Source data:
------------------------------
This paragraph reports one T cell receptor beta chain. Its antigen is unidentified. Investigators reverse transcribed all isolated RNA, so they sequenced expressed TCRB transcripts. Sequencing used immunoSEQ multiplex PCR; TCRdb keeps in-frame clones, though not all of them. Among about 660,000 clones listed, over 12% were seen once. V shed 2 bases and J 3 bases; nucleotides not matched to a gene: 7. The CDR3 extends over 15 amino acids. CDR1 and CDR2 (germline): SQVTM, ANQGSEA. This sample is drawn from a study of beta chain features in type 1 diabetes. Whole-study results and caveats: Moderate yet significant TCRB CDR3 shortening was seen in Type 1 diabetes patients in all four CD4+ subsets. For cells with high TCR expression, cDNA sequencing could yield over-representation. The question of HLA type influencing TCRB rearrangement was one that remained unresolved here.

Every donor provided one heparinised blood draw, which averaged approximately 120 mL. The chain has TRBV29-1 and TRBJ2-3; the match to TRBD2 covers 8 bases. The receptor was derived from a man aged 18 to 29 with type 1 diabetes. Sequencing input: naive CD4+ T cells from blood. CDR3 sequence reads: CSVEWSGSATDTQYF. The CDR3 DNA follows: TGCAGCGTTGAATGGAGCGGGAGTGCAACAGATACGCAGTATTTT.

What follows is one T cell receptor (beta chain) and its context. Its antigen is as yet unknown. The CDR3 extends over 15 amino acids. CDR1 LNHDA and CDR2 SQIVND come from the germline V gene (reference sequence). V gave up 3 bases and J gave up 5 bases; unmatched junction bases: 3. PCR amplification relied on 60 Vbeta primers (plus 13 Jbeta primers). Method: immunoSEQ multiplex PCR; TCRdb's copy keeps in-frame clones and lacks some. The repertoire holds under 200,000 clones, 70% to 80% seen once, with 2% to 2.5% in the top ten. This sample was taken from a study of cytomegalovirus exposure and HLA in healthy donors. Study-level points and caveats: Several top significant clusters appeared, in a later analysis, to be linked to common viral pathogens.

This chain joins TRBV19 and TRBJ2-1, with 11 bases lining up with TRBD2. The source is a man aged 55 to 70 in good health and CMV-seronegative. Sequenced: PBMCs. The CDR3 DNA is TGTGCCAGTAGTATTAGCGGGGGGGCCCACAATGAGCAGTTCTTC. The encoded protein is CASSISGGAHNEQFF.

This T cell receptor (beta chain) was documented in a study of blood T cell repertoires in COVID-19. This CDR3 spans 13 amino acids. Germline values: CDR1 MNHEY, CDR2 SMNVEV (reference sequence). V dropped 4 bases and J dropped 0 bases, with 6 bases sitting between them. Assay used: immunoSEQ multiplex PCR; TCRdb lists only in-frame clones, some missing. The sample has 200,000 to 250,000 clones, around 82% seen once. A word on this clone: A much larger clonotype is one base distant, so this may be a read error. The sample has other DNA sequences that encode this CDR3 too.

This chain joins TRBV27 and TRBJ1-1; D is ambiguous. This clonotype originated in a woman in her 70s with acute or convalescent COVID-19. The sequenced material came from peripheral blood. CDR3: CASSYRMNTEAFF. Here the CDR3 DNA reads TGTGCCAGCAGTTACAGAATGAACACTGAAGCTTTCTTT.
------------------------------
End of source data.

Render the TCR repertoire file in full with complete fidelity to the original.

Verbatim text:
This paragraph reports one T cell receptor beta chain. Its antigen is unidentified. Investigators reverse transcribed all isolated RNA, so they sequenced expressed TCRB transcripts. Sequencing used immunoSEQ multiplex PCR; TCRdb keeps in-frame clones, though not all of them. Among about 660,000 clones listed, over 12% were seen once. V shed 2 bases and J 3 bases; nucleotides not matched to a gene: 7. The CDR3 extends over 15 amino acids. CDR1 and CDR2 (germline): SQVTM, ANQGSEA. This sample is drawn from a study of beta chain features in type 1 diabetes. Whole-study results and caveats: Moderate yet significant TCRB CDR3 shortening was seen in Type 1 diabetes patients in all four CD4+ subsets. For cells with high TCR expression, cDNA sequencing could yield over-representation. The question of HLA type influencing TCRB rearrangement was one that remained unresolved here.

Every donor provided one heparinised blood draw, which averaged approximately 120 mL. The chain has TRBV29-1 and TRBJ2-3; the match to TRBD2 covers 8 bases. The receptor was derived from a man aged 18 to 29 with type 1 diabetes. Sequencing input: naive CD4+ T cells from blood. CDR3 sequence reads: CSVEWSGSATDTQYF. The CDR3 DNA follows: TGCAGCGTTGAATGGAGCGGGAGTGCAACAGATACGCAGTATTTT.

What follows is one T cell receptor (beta chain) and its context. Its antigen is as yet unknown. The CDR3 extends over 15 amino acids. CDR1 LNHDA and CDR2 SQIVND come from the germline V gene (reference sequence). V gave up 3 bases and J gave up 5 bases; unmatched junction bases: 3. PCR amplification relied on 60 Vbeta primers (plus 13 Jbeta primers). Method: immunoSEQ multiplex PCR; TCRdb's copy keeps in-frame clones and lacks some. The repertoire holds under 200,000 clones, 70% to 80% seen once, with 2% to 2.5% in the top ten. This sample was taken from a study of cytomegalovirus exposure and HLA in healthy donors. Study-level points and caveats: Several top significant clusters appeared, in a later analysis, to be linked to common viral pathogens.

This chain joins TRBV19 and TRBJ2-1, with 11 bases lining up with TRBD2. The source is a man aged 55 to 70 in good health and CMV-seronegative. Sequenced: PBMCs. The CDR3 DNA is TGTGCCAGTAGTATTAGCGGGGGGGCCCACAATGAGCAGTTCTTC. The encoded protein is CASSISGGAHNEQFF.

This T cell receptor (beta chain) was documented in a study of blood T cell repertoires in COVID-19. This CDR3 spans 13 amino acids. Germline values: CDR1 MNHEY, CDR2 SMNVEV (reference sequence). V dropped 4 bases and J dropped 0 bases, with 6 bases sitting between them. Assay used: immunoSEQ multiplex PCR; TCRdb lists only in-frame clones, some missing. The sample has 200,000 to 250,000 clones, around 82% seen once. A word on this clone: A much larger clonotype is one base distant, so this may be a read error. The sample has other DNA sequences that encode this CDR3 too.

This chain joins TRBV27 and TRBJ1-1; D is ambiguous. This clonotype originated in a woman in her 70s with acute or convalescent COVID-19. The sequenced material came from peripheral blood. CDR3: CASSYRMNTEAFF. Here the CDR3 DNA reads TGTGCCAGCAGTTACAGAATGAACACTGAAGCTTTCTTT.